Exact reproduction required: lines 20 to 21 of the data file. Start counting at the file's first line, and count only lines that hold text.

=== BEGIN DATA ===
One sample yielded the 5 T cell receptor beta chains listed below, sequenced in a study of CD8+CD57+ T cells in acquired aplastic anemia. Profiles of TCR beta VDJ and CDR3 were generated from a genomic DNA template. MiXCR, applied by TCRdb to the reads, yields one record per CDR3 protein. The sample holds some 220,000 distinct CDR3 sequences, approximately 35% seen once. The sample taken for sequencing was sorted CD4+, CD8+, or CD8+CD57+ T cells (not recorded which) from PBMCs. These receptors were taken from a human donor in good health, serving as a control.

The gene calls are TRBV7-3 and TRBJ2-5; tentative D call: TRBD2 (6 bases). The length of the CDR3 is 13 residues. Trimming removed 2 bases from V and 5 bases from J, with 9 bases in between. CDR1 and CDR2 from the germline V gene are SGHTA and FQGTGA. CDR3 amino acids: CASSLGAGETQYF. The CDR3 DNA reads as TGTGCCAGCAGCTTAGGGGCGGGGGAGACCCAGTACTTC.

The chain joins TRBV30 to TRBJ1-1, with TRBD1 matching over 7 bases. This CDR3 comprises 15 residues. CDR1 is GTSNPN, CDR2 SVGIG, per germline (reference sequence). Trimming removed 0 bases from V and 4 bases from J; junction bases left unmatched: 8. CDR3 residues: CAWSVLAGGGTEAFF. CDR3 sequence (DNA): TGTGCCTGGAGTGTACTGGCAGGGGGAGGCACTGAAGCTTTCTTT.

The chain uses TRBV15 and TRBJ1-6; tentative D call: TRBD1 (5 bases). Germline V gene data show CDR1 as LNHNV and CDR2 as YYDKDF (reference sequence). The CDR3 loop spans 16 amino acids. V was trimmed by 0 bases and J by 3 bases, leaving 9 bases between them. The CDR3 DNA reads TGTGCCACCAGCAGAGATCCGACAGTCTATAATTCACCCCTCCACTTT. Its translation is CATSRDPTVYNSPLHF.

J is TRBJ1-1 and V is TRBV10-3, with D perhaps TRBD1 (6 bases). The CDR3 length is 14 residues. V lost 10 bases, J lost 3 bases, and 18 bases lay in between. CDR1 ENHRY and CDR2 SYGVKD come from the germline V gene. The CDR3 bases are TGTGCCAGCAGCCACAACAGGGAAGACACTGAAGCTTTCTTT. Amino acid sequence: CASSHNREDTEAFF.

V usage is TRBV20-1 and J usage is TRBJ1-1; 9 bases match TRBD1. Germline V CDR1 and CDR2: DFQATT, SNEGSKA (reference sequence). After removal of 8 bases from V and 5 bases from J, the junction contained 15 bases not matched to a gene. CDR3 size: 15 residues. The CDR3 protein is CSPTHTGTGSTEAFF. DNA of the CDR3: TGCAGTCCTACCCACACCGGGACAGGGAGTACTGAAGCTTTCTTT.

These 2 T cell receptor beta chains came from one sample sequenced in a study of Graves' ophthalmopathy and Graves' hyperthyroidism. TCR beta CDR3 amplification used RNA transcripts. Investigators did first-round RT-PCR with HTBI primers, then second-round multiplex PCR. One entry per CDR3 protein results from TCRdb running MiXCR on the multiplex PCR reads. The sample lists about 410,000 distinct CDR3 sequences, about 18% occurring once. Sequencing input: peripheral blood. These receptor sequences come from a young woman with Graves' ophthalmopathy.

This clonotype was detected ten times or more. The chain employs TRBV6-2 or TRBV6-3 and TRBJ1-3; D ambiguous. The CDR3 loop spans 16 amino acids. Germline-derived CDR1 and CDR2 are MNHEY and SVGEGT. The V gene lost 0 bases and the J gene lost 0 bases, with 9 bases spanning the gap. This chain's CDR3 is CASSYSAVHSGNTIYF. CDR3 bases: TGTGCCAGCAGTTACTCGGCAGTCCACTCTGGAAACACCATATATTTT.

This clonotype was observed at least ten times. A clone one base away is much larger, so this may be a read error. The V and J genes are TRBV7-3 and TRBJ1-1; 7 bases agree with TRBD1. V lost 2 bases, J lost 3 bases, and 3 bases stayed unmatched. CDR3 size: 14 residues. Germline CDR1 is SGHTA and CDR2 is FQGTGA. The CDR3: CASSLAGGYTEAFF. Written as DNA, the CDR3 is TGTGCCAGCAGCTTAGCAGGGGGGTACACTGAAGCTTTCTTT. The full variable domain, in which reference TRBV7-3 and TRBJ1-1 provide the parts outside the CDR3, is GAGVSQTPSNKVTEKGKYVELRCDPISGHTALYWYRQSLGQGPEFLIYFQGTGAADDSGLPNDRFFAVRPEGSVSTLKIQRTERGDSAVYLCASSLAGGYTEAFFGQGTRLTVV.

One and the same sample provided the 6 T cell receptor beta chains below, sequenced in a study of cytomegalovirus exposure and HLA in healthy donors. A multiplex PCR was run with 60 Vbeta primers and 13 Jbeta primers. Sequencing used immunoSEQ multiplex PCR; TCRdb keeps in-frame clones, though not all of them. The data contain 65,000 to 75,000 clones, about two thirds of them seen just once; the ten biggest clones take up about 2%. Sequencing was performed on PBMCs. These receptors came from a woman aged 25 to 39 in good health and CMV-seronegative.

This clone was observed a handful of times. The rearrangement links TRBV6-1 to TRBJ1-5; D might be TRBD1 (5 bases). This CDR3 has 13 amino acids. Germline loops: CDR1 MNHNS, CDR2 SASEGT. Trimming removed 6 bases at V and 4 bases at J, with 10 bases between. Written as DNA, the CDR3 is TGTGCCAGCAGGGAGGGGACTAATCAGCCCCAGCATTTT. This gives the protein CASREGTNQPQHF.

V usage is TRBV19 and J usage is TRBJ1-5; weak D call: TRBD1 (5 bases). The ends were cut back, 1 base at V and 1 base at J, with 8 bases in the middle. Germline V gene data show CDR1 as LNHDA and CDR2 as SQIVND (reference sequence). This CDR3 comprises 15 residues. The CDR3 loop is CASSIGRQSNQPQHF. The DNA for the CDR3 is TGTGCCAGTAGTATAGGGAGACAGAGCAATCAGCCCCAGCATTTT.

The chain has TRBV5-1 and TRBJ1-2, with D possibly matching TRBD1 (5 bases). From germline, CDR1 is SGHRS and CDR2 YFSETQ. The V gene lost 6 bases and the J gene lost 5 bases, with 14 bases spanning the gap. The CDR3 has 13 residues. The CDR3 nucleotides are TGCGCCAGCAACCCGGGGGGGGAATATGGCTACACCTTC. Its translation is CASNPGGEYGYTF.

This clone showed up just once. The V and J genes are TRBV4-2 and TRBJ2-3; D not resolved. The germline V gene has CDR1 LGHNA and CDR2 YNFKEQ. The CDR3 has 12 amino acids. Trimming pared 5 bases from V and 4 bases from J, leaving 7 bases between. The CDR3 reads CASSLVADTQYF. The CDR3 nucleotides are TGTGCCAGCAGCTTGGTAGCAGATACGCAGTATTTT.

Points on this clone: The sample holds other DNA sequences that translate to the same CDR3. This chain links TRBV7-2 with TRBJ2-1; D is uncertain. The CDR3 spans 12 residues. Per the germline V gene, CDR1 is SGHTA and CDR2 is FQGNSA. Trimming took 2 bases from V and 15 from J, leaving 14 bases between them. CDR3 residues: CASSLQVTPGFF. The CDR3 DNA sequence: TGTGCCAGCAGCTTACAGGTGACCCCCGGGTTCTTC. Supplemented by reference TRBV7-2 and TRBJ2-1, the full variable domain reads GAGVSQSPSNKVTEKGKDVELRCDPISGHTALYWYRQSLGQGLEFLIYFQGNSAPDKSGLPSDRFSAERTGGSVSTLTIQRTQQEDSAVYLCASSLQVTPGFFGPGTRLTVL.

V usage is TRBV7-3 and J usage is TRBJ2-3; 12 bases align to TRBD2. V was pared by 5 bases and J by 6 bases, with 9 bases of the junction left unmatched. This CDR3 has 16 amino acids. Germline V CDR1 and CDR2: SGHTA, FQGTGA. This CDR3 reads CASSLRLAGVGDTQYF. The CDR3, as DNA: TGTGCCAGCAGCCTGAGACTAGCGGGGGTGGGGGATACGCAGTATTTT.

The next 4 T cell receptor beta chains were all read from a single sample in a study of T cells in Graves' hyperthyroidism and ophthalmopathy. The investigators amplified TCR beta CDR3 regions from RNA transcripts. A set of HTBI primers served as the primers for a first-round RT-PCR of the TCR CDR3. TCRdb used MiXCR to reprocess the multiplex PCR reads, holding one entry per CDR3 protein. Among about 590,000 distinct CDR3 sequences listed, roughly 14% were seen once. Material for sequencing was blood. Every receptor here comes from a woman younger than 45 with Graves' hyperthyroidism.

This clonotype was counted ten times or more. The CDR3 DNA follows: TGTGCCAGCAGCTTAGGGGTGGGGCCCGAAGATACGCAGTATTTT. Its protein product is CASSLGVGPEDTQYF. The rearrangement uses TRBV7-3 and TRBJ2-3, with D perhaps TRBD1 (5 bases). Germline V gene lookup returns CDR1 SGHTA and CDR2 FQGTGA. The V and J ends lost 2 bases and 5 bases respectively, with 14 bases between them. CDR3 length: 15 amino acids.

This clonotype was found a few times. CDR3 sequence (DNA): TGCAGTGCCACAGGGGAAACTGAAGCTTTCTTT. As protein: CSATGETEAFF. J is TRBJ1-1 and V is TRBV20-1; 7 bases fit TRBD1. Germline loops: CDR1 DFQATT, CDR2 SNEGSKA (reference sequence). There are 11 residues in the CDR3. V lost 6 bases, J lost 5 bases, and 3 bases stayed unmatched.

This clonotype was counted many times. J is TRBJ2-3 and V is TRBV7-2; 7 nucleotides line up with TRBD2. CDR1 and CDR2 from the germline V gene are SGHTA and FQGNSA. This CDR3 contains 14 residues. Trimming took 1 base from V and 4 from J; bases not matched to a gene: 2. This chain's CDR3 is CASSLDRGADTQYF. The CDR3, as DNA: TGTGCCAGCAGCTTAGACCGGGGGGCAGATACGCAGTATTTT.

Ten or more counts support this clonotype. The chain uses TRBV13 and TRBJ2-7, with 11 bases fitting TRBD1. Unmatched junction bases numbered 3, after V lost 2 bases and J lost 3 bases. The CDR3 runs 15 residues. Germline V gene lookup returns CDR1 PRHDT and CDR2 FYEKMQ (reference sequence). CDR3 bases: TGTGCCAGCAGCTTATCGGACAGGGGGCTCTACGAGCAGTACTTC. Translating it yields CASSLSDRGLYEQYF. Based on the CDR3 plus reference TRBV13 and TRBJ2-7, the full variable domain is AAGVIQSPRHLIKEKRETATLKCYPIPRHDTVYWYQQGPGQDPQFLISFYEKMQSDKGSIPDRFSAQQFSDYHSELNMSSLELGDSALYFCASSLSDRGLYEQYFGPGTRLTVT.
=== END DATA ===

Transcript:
This clonotype was counted many times. J is TRBJ2-3 and V is TRBV7-2; 7 nucleotides line up with TRBD2. CDR1 and CDR2 from the germline V gene are SGHTA and FQGNSA. This CDR3 contains 14 residues. Trimming took 1 base from V and 4 from J; bases not matched to a gene: 2. This chain's CDR3 is CASSLDRGADTQYF. The CDR3, as DNA: TGTGCCAGCAGCTTAGACCGGGGGGCAGATACGCAGTATTTT.

Ten or more counts support this clonotype. The chain uses TRBV13 and TRBJ2-7, with 11 bases fitting TRBD1. Unmatched junction bases numbered 3, after V lost 2 bases and J lost 3 bases. The CDR3 runs 15 residues. Germline V gene lookup returns CDR1 PRHDT and CDR2 FYEKMQ (reference sequence). CDR3 bases: TGTGCCAGCAGCTTATCGGACAGGGGGCTCTACGAGCAGTACTTC. Translating it yields CASSLSDRGLYEQYF. Based on the CDR3 plus reference TRBV13 and TRBJ2-7, the full variable domain is AAGVIQSPRHLIKEKRETATLKCYPIPRHDTVYWYQQGPGQDPQFLISFYEKMQSDKGSIPDRFSAQQFSDYHSELNMSSLELGDSALYFCASSLSDRGLYEQYFGPGTRLTVT.